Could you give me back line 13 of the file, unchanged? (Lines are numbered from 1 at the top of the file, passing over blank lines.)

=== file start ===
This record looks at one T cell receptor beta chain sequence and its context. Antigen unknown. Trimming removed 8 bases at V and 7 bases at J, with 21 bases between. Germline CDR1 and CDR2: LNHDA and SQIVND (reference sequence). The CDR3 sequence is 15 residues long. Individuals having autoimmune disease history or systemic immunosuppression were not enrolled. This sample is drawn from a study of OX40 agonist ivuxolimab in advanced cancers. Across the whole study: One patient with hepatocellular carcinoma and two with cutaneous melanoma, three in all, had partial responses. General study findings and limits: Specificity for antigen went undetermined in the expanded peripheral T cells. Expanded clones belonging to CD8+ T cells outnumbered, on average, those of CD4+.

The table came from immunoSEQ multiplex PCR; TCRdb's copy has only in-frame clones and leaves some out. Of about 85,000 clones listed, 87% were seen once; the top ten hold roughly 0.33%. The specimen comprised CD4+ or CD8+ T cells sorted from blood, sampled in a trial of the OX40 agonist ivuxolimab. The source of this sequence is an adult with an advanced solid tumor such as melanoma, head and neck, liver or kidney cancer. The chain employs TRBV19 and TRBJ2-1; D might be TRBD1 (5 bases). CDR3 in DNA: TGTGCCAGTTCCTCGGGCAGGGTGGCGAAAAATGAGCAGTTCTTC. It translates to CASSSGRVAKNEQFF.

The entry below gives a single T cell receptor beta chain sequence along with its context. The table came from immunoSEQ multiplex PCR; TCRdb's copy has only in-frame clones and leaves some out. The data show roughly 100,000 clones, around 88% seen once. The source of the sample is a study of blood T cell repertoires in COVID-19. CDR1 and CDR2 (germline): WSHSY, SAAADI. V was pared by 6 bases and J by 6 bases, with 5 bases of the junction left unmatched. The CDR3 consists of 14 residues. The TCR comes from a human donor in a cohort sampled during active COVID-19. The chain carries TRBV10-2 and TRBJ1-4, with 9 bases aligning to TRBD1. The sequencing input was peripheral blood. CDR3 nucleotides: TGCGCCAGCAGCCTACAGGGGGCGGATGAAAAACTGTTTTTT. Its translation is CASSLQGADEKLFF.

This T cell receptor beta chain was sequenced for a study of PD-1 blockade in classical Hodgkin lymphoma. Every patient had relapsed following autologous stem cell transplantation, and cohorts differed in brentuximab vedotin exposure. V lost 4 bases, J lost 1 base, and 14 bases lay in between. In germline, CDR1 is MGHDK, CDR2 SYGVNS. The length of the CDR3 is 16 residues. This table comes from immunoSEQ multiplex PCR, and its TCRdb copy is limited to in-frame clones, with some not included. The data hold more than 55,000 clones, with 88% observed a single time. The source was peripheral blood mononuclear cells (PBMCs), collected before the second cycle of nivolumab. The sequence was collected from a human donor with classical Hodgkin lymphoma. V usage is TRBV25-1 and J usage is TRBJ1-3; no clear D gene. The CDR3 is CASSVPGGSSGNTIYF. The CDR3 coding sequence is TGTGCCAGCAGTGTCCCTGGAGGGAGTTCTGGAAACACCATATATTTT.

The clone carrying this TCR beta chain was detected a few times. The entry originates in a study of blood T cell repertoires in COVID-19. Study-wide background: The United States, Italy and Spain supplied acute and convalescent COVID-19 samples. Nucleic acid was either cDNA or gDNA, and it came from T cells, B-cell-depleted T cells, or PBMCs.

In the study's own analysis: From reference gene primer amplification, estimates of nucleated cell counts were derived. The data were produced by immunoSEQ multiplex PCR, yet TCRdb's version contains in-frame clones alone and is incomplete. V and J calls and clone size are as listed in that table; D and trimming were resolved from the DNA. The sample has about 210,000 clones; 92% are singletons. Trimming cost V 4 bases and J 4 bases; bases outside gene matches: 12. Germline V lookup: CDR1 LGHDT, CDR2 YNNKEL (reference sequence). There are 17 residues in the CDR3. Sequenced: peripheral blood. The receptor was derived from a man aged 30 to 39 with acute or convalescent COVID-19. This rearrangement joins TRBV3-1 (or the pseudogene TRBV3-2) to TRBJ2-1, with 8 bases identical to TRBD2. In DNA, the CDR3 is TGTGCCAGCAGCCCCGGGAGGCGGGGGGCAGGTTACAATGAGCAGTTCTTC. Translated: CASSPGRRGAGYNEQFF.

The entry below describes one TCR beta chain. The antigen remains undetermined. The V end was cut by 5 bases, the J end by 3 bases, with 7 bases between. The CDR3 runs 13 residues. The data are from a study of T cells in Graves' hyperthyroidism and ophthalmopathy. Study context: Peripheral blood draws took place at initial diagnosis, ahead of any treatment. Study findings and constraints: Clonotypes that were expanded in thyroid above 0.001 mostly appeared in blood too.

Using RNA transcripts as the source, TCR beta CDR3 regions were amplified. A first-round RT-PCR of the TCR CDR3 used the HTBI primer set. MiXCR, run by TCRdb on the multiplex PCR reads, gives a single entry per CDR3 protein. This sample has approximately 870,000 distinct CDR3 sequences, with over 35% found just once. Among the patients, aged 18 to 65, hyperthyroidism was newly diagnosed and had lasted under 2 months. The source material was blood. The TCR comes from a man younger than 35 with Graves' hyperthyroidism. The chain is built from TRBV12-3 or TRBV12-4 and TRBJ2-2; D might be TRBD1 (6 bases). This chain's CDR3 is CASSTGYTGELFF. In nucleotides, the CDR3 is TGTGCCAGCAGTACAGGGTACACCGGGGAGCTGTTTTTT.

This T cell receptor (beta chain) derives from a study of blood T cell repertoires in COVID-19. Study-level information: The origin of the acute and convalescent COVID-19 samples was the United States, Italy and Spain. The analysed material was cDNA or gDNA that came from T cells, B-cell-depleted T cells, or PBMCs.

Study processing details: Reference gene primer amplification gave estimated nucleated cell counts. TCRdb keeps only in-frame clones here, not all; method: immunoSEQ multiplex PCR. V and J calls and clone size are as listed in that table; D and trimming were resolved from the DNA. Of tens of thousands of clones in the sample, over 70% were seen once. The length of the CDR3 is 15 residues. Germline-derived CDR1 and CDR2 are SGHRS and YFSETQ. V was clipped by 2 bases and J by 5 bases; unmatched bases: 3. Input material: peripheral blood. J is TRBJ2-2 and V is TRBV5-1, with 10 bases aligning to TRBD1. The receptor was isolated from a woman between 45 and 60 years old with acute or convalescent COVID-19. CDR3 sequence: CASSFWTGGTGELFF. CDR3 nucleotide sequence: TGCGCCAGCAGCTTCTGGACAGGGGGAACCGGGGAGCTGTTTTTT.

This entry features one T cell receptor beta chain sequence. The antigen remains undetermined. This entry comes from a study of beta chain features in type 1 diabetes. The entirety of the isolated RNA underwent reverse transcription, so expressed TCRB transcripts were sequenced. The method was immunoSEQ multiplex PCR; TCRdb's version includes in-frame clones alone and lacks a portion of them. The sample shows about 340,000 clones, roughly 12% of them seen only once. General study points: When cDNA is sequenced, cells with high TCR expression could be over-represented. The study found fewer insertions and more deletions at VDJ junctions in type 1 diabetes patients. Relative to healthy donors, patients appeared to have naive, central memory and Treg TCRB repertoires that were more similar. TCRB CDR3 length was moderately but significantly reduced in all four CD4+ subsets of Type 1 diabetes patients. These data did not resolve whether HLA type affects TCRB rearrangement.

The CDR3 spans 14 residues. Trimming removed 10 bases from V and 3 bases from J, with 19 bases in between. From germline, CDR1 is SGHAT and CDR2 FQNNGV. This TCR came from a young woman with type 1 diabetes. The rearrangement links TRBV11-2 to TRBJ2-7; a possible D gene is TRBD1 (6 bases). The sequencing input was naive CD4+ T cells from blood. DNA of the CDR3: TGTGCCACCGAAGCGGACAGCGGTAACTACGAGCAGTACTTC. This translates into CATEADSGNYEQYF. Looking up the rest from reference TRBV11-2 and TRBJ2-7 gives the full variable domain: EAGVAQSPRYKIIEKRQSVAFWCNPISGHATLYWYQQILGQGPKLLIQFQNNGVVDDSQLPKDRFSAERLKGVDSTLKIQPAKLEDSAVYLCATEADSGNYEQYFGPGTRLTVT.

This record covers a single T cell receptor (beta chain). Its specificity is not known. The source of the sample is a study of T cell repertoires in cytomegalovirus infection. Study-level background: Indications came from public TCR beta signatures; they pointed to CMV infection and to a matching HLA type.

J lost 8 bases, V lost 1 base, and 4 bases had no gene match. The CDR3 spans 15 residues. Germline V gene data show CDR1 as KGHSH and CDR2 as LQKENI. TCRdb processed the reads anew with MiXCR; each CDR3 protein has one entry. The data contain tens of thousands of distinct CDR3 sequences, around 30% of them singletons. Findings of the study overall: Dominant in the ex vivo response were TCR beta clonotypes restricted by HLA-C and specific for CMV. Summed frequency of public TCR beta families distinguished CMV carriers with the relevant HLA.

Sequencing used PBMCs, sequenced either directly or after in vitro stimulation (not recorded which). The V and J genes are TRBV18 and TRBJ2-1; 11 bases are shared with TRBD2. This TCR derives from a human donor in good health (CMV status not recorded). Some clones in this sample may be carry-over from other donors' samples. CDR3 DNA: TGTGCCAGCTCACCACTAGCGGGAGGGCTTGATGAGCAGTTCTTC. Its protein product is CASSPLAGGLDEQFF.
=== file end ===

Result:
This record covers a single T cell receptor (beta chain). Its specificity is not known. The source of the sample is a study of T cell repertoires in cytomegalovirus infection. Study-level background: Indications came from public TCR beta signatures; they pointed to CMV infection and to a matching HLA type.